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Relive Paris’ oldest covered market rich in diverse food options at Marché des Enfants Rouges.

Wandering around le Marais district, Pat and I stumbled across one of the best markets in Paris, Marché des Enfants Rouges, or the red children’s market. It’s name is inspired by an orphanage that used to be located next door to the market where all the kids used to dress in red coats and capes. Marché des Enfants Rouges is the oldest covered market in Paris opened in 1615 in the third arrondissement of le Marais. It was getting close to lunch time and the smell from the market made mine and Pat’s stomachs grumble. We decided to check out what the best market in Paris was all about.

Limited Seating Inside

Marché des Enfants Rouges may look small from the outside, but is actually packed with vendors, food and flower stands, restaurants, and bars in the maze-like market pavilion. The center of the market is lined with restaurants that offer limited bar stool seating with approx. 6 chairs per stand, so you either wait or grab a bite to go.

Fun fact: Marché des Enfants Rouges was officially considered a historical monument in Paris in 1982.

Ample Seating On the Borders

While the quick grab-and-go and bar-like stands pack the inside of the market, the outskirts and corners of the market are run by restaurants. The restaurants have the most seating and space. If you are lucky, snag one of these four person tables lined on the corners and walls of Marché des Enfants Rouges. Elegant street lamps line the sides accompanied by vivid wooden doors and plants added for decoration. It feels like a small Aix-en-Provence oasis.

Types of Food

The market offers a variety of food options, not only French food, including Moroccan food, East Asian, American burgers (made with regional French ingredients), and more. Stop by for a glass of wine if you’re not hungry or purchase some fresh food and flowers for your romantic dinner in your apartment or AirBnb that evening. The opportunities are endless. Although there were plenty of exotic options available I was in France so was on the lookout for french cuisine.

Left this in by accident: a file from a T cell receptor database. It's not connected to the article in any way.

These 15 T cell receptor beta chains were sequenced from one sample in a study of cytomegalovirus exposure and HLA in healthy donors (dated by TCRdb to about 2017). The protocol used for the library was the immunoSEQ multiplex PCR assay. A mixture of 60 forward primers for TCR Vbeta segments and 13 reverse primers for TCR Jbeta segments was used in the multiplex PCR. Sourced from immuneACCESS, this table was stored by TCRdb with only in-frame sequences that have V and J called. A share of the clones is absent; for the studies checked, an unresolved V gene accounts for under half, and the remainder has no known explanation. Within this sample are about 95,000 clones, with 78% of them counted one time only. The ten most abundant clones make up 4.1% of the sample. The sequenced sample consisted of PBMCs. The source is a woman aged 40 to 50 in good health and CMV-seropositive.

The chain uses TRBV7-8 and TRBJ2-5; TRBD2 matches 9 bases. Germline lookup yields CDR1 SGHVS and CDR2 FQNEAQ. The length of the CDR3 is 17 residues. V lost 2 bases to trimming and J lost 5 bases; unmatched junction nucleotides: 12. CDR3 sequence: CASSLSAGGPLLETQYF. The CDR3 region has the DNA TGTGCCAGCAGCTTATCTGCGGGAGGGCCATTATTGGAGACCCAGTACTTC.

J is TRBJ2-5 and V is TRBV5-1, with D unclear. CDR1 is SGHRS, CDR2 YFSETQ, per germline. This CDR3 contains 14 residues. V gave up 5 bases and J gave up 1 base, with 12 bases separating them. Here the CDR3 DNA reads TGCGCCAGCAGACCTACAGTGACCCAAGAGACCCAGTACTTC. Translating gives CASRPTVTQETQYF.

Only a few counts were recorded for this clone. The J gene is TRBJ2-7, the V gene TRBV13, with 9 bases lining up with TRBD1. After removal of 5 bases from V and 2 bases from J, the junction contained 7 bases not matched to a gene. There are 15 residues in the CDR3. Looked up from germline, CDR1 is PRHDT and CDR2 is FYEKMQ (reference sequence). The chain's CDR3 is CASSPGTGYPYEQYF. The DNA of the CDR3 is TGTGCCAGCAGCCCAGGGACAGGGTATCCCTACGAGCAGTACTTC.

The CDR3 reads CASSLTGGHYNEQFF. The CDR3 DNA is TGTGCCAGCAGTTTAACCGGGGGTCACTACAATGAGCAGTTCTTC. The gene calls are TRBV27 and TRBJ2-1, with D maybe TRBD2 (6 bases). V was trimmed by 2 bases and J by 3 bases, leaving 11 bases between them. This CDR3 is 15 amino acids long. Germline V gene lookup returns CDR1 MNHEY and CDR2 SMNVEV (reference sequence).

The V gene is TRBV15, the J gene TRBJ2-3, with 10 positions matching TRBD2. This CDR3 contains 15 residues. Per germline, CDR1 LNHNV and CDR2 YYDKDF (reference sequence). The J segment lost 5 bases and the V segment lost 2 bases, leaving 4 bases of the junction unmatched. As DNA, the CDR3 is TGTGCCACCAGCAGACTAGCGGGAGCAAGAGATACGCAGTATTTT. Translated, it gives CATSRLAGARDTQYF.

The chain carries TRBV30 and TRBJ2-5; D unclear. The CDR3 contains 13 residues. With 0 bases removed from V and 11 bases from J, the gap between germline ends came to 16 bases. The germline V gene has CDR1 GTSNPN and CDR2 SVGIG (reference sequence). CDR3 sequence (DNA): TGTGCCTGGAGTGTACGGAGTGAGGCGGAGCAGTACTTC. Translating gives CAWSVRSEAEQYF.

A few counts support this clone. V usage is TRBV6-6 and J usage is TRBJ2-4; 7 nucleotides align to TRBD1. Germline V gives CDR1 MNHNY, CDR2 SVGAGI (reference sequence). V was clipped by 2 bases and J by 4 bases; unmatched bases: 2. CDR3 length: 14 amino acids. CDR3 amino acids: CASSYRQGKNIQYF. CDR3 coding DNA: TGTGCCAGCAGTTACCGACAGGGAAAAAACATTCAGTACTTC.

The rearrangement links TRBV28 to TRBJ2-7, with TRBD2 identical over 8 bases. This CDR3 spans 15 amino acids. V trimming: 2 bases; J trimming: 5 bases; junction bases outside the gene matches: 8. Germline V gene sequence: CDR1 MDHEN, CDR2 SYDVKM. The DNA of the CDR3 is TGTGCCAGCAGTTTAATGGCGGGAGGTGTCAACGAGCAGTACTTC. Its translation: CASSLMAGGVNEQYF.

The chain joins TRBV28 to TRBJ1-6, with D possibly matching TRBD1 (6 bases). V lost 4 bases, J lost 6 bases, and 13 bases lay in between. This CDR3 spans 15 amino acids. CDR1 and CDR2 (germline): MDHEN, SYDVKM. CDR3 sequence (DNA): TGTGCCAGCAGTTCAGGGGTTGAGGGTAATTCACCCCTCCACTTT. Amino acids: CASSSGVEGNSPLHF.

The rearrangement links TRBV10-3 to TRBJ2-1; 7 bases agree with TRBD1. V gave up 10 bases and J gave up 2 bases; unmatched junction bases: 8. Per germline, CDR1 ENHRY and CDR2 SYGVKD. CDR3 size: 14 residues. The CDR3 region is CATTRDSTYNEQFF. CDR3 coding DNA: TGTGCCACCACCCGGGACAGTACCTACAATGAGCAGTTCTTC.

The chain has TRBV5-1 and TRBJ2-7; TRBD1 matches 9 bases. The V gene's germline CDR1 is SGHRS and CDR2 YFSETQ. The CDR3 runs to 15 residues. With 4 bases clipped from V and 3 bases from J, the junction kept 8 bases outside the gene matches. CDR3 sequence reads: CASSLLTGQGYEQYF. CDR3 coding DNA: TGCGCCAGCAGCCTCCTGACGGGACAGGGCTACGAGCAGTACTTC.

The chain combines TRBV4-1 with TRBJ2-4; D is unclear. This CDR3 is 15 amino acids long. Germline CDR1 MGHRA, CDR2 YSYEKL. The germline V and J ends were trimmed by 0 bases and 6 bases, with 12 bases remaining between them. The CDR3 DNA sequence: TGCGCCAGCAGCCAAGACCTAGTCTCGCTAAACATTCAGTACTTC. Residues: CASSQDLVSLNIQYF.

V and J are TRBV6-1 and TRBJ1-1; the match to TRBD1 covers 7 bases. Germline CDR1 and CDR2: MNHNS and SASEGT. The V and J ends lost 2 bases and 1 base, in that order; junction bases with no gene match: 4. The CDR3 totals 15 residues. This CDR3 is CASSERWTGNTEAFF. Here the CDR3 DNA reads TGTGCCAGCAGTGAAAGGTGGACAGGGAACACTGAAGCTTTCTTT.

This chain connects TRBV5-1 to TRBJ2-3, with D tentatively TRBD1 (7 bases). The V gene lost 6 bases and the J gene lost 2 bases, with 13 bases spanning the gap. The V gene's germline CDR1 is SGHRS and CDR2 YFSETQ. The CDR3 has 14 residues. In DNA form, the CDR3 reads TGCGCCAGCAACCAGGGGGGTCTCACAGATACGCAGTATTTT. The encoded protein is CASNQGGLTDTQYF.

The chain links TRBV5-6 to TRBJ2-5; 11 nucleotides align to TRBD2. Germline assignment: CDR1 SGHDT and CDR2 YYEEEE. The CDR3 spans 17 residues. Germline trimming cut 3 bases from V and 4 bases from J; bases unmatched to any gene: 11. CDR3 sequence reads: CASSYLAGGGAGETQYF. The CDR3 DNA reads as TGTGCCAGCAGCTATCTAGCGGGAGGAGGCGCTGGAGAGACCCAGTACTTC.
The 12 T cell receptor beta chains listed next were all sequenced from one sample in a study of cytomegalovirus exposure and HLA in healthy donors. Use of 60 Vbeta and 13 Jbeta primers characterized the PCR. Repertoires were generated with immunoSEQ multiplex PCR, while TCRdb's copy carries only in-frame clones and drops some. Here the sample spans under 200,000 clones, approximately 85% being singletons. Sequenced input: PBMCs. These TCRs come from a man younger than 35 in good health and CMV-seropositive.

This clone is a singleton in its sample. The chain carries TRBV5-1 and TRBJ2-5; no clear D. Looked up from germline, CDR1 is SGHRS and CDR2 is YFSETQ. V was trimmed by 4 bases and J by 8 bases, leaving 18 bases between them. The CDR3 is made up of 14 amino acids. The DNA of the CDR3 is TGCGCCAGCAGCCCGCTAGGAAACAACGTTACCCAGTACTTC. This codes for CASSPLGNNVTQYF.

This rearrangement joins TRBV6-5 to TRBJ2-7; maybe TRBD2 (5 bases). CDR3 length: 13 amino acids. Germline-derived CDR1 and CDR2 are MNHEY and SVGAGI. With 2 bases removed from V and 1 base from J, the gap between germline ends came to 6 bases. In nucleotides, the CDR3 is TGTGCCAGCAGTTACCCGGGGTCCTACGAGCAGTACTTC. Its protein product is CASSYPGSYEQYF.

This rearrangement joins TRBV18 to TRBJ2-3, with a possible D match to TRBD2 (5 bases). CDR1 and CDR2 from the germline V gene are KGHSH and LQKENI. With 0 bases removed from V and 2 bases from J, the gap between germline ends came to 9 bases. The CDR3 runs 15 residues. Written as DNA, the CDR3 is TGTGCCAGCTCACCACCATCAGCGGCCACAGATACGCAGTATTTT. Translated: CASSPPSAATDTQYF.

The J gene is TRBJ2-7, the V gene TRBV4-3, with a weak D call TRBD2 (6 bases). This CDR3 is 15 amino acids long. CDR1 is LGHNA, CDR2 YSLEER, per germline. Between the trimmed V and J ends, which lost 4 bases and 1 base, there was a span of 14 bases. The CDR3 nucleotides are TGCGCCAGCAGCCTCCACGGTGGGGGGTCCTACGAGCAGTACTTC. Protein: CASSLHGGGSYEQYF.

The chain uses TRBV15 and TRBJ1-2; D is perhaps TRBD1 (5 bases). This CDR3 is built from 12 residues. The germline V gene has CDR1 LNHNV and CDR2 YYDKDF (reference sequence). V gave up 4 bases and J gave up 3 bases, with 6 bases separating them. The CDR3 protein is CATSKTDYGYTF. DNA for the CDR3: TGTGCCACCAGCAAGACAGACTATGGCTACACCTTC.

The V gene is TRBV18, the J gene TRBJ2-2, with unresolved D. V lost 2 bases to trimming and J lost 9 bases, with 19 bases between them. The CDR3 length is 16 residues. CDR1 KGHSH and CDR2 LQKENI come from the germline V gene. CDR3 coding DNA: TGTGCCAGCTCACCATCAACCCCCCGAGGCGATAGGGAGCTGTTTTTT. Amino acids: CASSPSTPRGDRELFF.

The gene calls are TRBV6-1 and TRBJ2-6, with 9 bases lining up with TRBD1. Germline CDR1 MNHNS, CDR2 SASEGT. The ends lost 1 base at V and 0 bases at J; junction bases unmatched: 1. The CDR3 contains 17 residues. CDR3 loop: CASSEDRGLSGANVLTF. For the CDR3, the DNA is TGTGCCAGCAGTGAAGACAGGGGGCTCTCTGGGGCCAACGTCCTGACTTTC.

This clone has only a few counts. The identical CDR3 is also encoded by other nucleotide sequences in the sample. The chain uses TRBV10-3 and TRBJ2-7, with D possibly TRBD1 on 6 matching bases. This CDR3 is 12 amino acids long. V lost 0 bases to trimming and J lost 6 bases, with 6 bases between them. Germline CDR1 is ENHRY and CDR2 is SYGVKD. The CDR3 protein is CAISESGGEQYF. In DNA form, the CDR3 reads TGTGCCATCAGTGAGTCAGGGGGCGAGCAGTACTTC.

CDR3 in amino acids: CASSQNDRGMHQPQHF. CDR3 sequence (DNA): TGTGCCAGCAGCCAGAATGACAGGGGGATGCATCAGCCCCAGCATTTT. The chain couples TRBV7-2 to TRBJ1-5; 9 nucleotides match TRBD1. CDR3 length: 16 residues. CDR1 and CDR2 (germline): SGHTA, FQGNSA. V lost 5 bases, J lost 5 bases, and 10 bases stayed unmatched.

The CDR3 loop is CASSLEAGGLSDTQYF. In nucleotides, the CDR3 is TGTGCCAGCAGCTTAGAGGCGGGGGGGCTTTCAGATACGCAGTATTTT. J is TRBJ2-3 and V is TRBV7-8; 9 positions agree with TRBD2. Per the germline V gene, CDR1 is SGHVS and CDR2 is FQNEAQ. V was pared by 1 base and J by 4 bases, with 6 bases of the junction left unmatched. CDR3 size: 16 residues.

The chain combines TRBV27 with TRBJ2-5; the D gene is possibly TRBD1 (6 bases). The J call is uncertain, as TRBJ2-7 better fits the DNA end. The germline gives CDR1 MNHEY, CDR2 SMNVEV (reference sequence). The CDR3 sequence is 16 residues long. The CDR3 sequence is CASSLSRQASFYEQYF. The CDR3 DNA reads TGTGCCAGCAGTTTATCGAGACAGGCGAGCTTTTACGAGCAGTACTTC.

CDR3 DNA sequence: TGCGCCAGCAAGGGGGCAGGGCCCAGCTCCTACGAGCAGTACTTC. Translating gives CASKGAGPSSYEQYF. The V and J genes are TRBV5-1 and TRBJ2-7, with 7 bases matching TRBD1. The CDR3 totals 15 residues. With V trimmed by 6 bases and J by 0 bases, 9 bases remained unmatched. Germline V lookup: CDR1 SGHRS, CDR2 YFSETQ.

Where to Eat: Chez Alain Miam Miam

A long line formed behind a stall. All I could see or read was an old school sign above the workers head that read “pains…crêpes blinis…sandwich” or in english “bread…buckwheat crêpes …sandwich.” That was more along the lines of what we were looking for. I couldn’t see past the long line, but was able to take a peak at the massive sandwiches and crêpes people were leaving with. You definitely have to come hungry if you plan on eating here. I got in line knowing this would be a good choice. The stall was called Chez Alain Miam Miam, in English that translates to “With Alain Yum Yum”–and yum yum it was indeed.

The chefs behind the stall greeted us cheerfully and gave us recommendations as we pieced together our meals. Pat ordered a sandwich while I ordered a buckwheat galette. While making our meals the guys started a friendly conversation with us to pass the time. What was unique about Chez Alain Miam Miam’s sandwiches in particular were that they were grilled on the crêpe pan…so strange! When the cheese for both of our meals is perfectly melted, they’re snuggly wrapped and tucked away into some paper and ready for us to take away.

What’s the difference between a galette and a crêpes?
Let’s start with how they are similar–they are both pancake-like in nature. The difference is that galettes are usually savory with cheese, eggs, ham and made with buckwheat flour. Think of like an egg sandwich, but with a pancake instead of a roll or bagel.
ettes and Crepes are what English speakers call pancakes. Crêpes on the other hand are sweet, made with a pancake-like batter, and are usually filled with nutella, sugar, jams etc.

The down-side to Chez Alain Miam Miam is that because of it’s location in the middle of Marché des Enfants Rouges, it does not have any seating. That wasn’t a problem for Pat and I though who wandered the market through the flower stalls and admired as French people enjoyed their long 2 hour lunches while we chowed down on our very hot and savory meals. Remember to buy a bottle of water, you’ll need it to quench the thirst post-meal!

Location: 39 rue de Bretagne – 75003 Paris

Market Hours: Tuesday-Saturday: 8.30am-7.30pm; Sunday: 8.30am-2pm.

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